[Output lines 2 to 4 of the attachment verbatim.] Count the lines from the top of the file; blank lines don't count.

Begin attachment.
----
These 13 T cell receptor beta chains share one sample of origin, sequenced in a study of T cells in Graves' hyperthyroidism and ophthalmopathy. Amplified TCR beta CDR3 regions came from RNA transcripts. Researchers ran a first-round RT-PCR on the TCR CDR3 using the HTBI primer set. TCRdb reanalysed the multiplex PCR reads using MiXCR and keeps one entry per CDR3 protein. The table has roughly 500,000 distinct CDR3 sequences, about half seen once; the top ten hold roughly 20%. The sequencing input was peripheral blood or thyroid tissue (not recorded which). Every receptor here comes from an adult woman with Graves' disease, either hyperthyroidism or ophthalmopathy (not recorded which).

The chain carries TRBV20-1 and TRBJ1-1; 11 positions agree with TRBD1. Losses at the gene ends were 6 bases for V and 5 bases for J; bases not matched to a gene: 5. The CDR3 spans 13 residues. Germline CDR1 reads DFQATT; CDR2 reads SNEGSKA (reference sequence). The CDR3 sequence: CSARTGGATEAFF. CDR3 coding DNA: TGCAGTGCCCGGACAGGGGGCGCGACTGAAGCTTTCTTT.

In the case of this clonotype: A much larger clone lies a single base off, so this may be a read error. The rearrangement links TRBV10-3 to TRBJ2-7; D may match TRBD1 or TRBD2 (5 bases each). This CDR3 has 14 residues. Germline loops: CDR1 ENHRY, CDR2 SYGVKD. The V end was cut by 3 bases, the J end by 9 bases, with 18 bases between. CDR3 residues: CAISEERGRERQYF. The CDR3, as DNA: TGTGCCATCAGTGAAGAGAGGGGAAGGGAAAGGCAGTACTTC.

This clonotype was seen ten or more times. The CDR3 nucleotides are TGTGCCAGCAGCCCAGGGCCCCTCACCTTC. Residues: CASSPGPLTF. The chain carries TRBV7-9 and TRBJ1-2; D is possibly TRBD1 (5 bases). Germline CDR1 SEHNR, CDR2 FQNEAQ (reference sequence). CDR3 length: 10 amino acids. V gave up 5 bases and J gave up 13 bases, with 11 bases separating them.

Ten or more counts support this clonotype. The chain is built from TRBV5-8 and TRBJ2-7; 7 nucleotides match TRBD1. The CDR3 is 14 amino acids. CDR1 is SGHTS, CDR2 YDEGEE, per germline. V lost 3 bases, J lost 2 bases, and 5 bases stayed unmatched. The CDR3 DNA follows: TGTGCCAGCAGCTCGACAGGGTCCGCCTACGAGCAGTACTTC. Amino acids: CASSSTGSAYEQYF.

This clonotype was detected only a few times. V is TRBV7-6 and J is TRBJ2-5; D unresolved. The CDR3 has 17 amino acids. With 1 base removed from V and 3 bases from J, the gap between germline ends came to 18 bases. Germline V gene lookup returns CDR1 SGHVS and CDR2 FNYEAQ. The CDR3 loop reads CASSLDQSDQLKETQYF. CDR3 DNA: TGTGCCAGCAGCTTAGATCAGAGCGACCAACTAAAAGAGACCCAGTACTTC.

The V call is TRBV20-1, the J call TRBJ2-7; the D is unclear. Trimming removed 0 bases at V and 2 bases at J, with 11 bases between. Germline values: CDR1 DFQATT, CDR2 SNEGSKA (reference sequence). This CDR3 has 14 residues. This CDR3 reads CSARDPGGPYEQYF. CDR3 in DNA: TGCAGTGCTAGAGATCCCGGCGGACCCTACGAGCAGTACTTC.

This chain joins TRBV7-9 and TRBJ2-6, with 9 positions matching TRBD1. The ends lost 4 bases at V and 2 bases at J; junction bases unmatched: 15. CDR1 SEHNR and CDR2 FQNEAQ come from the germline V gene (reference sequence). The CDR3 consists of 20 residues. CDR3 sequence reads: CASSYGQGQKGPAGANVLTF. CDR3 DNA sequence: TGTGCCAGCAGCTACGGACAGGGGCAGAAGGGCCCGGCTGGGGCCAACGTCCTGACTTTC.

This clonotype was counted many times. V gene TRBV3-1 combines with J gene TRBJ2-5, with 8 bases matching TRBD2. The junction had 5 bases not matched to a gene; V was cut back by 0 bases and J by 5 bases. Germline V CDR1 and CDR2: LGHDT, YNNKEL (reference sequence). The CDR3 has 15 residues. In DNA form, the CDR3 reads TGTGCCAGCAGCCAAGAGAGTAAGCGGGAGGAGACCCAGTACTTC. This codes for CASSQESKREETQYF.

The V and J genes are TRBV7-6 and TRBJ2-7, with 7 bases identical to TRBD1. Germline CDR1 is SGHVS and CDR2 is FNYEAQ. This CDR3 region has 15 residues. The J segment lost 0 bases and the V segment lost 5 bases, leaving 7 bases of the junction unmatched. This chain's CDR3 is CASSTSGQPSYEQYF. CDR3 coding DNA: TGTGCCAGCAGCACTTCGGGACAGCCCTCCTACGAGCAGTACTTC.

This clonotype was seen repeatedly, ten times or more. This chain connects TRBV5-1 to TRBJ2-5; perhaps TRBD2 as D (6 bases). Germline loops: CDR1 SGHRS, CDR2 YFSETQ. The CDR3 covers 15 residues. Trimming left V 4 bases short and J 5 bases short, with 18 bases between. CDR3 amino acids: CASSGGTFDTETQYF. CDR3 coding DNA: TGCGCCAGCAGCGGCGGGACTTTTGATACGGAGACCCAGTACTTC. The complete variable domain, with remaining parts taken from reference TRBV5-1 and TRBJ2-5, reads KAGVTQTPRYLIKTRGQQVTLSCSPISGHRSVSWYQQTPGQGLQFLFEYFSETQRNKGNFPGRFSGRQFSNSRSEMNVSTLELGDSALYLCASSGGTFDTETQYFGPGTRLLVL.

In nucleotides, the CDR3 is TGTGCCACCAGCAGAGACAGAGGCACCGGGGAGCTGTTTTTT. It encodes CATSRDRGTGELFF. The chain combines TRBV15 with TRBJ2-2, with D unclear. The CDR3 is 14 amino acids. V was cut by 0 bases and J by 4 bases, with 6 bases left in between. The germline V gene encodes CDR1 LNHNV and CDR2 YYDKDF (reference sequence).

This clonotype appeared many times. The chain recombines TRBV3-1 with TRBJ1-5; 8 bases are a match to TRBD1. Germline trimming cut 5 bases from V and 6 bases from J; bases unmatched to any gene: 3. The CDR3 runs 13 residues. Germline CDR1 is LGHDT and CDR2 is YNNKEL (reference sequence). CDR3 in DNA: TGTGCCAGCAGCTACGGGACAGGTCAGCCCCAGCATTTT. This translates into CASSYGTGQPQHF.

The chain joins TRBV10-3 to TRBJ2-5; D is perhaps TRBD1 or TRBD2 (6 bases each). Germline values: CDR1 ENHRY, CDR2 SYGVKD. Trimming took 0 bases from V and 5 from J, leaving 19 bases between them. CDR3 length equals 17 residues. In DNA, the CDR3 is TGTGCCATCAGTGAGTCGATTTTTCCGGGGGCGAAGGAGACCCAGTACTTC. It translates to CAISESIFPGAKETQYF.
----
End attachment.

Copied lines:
The chain carries TRBV20-1 and TRBJ1-1; 11 positions agree with TRBD1. Losses at the gene ends were 6 bases for V and 5 bases for J; bases not matched to a gene: 5. The CDR3 spans 13 residues. Germline CDR1 reads DFQATT; CDR2 reads SNEGSKA (reference sequence). The CDR3 sequence: CSARTGGATEAFF. CDR3 coding DNA: TGCAGTGCCCGGACAGGGGGCGCGACTGAAGCTTTCTTT.

In the case of this clonotype: A much larger clone lies a single base off, so this may be a read error. The rearrangement links TRBV10-3 to TRBJ2-7; D may match TRBD1 or TRBD2 (5 bases each). This CDR3 has 14 residues. Germline loops: CDR1 ENHRY, CDR2 SYGVKD. The V end was cut by 3 bases, the J end by 9 bases, with 18 bases between. CDR3 residues: CAISEERGRERQYF. The CDR3, as DNA: TGTGCCATCAGTGAAGAGAGGGGAAGGGAAAGGCAGTACTTC.

This clonotype was seen ten or more times. The CDR3 nucleotides are TGTGCCAGCAGCCCAGGGCCCCTCACCTTC. Residues: CASSPGPLTF. The chain carries TRBV7-9 and TRBJ1-2; D is possibly TRBD1 (5 bases). Germline CDR1 SEHNR, CDR2 FQNEAQ (reference sequence). CDR3 length: 10 amino acids. V gave up 5 bases and J gave up 13 bases, with 11 bases separating them.